RIP CompuServe, at Least Sort of

By  |  Saturday, July 4, 2009 at 3:40 pm

CompuServeFolks are noticing that CompuServe Classic–the most direct descendant of the online service that debuted in 1979–discontinued service at the end of last month. (As far as I know, Robert Anthony was the first blogger to pick up on this, and he has written an eloquent elegy.) The sort-of-recent CompuServe 2000 service is soldiering on, and CompuServe remains a cheapo ISP and low-rent Web portal. But if you ever had one of those weird and archaic numeric CompuServe IDs, it’s a sad moment–even though you, like me, probably thought that CompuServe Classic died eons ago.

(My CompuServe ID was 74352,1314–I think. I haven’t used it since 1998 or so, and was always more of a BIX man.)

It’s a pretty ignominious passing for a once mighty service, and it’s not even clear that everyone at CompuServe has noticed–its site still lets you download CompuServe Classic software that’s now apparently useless. After the jump, a few CompuServe ads that date from the era when it was a great big deal.

This one taunts AOL for its reputation for producing busy signals, and dates from before AOL bought CompuServe:



10 Comments For This Post

  1. Scott Beamer Says:

    I remember CIS well. I met a former GF on there in 1994. I also remember how obsenely priced the worthwile parts of it were (especially when you adjust said prices today for inflation).

    I spent a lot of money there, but I loved it.


  2. George Brickner Says:

    I joined CompuServe as a beta tester about May, ’79.
    They opened the doors to paying customers on July 1st, ’79. That’s when I got my PPN 70040,104. The initial service was called MicroNET and was primarily a command line time sharing environment.
    About a year later, they launched the CompuServe Information Service with a simplified menu. This was all in ASCII, there were no graphics.

    As time passed and they lost market share, they out-sourced the forums to Prospero in 2004. The web UI was a rehash of the DelphiForums UI and not as good.

    Once access to the forums were open to the Internet at large, a CIS account was unnecessary and I terminated my 25 year-old Classic account.

  3. no Says:

    I guess I never saw the need for these services. I was always content to access the actual internet. You know.. directly. Then again, I was only about 14 when I first started accessing the internet (and the web, usenet, etc) in 1992-ish.

  4. riflessioniquotidiane Says:

    YES i remember it.

  5. John Alessi Says:

    We used to have a CompuServe area for our company support. It was all that before the Internet took off. I can not remember our id.

  6. Hoechstetter Interiors Says:

    RIP Compuserve.

    I got my online start there in the early 90s, and made a lot of friends I’m still in touch with and close with to this day. Sadly, it’s been largely dead for those of us who were around since early on for a long time, no one is really surprised by this, and I gave up my own account 76300,363 long ago, but it’s sad that the demise is finally this official. There’s really no other substitute for it, and I still miss the closeness and cameraderie we had there.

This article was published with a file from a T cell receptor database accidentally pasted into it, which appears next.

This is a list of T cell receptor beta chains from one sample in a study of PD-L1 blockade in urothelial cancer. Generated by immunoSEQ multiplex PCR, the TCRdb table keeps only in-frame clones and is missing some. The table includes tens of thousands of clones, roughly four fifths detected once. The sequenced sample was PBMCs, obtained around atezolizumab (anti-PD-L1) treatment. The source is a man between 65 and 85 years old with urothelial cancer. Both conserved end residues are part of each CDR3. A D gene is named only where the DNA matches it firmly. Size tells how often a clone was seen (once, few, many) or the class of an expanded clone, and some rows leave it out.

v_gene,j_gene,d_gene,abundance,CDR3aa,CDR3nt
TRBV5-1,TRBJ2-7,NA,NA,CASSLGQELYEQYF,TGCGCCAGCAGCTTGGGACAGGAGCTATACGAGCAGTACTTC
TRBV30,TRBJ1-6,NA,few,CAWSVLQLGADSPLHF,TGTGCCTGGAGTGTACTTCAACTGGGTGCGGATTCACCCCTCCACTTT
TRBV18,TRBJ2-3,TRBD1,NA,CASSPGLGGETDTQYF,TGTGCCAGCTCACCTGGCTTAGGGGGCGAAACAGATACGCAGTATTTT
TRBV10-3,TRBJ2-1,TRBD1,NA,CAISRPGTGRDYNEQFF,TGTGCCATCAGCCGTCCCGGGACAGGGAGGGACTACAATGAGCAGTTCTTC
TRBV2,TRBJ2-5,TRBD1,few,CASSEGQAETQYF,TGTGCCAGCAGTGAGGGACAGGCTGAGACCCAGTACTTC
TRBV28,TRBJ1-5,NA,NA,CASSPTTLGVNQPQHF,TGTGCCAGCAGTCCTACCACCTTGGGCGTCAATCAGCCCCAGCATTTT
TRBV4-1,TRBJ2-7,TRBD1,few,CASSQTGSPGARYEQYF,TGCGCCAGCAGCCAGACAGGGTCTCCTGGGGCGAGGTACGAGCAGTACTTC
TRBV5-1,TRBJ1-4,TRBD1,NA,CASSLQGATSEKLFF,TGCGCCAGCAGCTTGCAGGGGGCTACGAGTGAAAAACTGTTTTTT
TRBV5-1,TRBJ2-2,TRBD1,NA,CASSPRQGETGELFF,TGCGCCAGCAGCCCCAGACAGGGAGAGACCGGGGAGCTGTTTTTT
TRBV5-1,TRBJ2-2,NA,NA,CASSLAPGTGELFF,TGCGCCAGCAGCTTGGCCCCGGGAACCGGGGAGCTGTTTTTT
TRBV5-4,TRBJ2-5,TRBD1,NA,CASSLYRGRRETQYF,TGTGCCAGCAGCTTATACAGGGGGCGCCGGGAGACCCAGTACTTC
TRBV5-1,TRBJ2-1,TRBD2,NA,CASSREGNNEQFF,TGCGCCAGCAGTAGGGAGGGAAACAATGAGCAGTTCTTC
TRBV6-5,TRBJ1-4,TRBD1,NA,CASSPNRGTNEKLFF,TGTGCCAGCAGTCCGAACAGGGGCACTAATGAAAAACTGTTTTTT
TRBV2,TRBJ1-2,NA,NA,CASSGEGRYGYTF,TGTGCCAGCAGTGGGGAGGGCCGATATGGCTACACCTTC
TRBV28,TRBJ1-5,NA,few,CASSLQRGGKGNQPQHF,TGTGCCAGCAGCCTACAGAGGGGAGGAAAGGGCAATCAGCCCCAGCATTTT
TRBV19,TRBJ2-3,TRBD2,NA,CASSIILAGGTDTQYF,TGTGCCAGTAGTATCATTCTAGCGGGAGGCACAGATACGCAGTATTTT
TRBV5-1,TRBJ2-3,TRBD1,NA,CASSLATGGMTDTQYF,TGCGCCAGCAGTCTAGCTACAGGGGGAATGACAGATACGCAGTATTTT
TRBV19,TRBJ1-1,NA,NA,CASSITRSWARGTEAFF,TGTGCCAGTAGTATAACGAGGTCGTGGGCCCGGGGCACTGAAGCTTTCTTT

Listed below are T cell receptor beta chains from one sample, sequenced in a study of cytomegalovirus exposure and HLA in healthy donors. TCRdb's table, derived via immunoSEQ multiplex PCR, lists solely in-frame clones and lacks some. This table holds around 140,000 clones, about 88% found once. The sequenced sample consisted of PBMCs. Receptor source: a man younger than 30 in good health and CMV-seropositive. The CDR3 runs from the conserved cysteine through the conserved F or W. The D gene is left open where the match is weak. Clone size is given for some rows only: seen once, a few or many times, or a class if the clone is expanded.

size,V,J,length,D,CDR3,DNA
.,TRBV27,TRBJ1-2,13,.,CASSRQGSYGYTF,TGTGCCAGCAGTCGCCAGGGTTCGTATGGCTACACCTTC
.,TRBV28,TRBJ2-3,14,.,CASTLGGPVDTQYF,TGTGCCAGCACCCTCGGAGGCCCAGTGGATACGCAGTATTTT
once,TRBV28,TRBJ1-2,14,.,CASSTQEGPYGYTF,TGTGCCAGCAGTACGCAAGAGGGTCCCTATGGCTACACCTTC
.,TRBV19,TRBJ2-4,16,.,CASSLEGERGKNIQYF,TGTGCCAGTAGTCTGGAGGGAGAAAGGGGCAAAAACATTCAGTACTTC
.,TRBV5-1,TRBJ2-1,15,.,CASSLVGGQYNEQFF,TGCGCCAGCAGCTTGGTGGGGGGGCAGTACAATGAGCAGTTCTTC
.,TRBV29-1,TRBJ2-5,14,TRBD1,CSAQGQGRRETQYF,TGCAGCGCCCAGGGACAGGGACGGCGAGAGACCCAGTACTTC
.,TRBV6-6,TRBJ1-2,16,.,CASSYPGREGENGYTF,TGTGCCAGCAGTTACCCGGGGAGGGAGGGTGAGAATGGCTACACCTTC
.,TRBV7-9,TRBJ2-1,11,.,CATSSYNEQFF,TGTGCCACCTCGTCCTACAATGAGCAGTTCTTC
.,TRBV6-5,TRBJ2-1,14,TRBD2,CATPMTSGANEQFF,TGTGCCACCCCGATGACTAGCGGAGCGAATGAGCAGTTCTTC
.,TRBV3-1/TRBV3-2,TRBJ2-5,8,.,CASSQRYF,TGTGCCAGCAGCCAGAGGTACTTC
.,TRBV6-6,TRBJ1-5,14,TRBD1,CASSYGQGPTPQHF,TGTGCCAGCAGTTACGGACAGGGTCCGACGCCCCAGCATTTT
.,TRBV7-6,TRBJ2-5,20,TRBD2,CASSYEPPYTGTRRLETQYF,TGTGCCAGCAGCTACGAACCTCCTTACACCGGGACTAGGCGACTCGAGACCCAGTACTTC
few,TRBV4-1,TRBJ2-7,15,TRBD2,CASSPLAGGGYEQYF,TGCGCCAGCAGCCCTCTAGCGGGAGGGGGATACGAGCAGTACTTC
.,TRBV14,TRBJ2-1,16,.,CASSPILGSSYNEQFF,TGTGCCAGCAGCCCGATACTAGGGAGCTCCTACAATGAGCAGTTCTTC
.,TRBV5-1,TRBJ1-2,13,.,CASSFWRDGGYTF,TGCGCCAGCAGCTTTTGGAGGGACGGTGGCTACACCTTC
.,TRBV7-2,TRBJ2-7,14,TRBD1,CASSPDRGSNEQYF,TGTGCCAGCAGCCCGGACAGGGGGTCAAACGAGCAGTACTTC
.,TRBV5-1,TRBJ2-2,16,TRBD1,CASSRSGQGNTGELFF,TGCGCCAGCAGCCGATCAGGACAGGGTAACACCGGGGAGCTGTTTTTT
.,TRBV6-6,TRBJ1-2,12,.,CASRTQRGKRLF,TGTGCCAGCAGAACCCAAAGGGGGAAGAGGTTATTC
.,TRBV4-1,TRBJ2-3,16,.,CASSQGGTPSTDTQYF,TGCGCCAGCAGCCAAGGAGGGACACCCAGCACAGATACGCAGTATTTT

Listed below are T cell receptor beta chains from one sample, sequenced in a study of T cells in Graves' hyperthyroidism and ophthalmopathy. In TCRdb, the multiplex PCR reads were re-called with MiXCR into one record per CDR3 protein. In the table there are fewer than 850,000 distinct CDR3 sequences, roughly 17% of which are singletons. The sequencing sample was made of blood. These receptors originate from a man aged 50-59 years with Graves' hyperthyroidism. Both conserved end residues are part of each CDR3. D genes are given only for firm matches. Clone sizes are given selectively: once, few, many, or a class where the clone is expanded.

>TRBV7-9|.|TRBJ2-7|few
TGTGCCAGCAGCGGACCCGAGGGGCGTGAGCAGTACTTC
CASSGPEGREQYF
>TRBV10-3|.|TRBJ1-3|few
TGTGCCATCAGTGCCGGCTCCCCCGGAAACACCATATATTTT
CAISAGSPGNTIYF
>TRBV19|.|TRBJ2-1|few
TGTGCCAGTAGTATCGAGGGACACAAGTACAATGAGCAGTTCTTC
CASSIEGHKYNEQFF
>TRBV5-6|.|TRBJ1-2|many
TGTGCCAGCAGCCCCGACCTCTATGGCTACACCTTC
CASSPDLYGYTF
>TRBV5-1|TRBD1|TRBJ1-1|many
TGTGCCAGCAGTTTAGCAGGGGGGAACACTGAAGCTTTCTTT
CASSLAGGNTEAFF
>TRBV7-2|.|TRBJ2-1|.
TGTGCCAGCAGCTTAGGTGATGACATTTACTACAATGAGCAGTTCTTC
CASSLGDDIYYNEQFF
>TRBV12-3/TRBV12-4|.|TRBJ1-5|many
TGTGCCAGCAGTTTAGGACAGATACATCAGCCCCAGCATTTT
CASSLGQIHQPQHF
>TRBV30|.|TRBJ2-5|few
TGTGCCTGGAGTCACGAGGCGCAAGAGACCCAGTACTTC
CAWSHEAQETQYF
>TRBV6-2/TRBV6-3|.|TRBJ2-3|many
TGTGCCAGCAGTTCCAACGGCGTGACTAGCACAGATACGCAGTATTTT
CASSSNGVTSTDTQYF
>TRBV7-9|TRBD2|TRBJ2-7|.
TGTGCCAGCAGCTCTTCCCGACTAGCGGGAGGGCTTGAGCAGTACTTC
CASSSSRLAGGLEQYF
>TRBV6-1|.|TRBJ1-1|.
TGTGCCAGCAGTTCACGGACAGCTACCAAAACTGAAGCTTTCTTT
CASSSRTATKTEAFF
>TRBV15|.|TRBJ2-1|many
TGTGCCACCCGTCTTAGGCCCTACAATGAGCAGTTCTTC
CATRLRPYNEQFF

It’s good to see more familiar names here, though, and gradually popping up here, there, and the other place. I’d invite anyone who isn’t already there to join LinkedIn, Facebook, and Twitter, as I’ve connected with a lot of the old crowd there. If we knew each other on CIS, please say hello and invite me to join your network!

    Wendy Hoechstetter

  7. Bill Sodeman Says:

    I was on CIS a lot between 1987 and 1993. After that, I migrated to the Internet – but I missed the people that I met on CompuServe.

    I’m on LinkedIn, Twitter, Facebook and other social networks if anyone is looking to reconnect.

  8. allan Says:

    hmm . . .apparently compuserve’s FTP site is still going strong at

    it looks like it hasn’t been updated since 2007 but there’s still some cool stuff on there. check out the cindy margolis file in the “communities” folder

  9. charlie whitcomb Says:


    your coverage of Compuserve and the history of laptops and “everything becomes obsolete”, origins of Clippy, “golden age of games” makes me wonder if you work for the Computer History Museum?

    This baby boomer loves your stuff.. I’m 65 and find technologizer just the right mix of new and old. keep writing about old stuff – i love it. I’m old to.. but not obsolete (pun was intended)

    tip… you should do a story on old error messages

  10. Ariana Coleman Says:

    My grandpa is also a Baby Boomer and we love him a lot.,:.

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    […] early powerhouse of connecting people online before the era of the web. And at the end of June AOL killed off CompuServe Classic which was the last surviving bit of that service, the only thing now left is a tombstone “web […]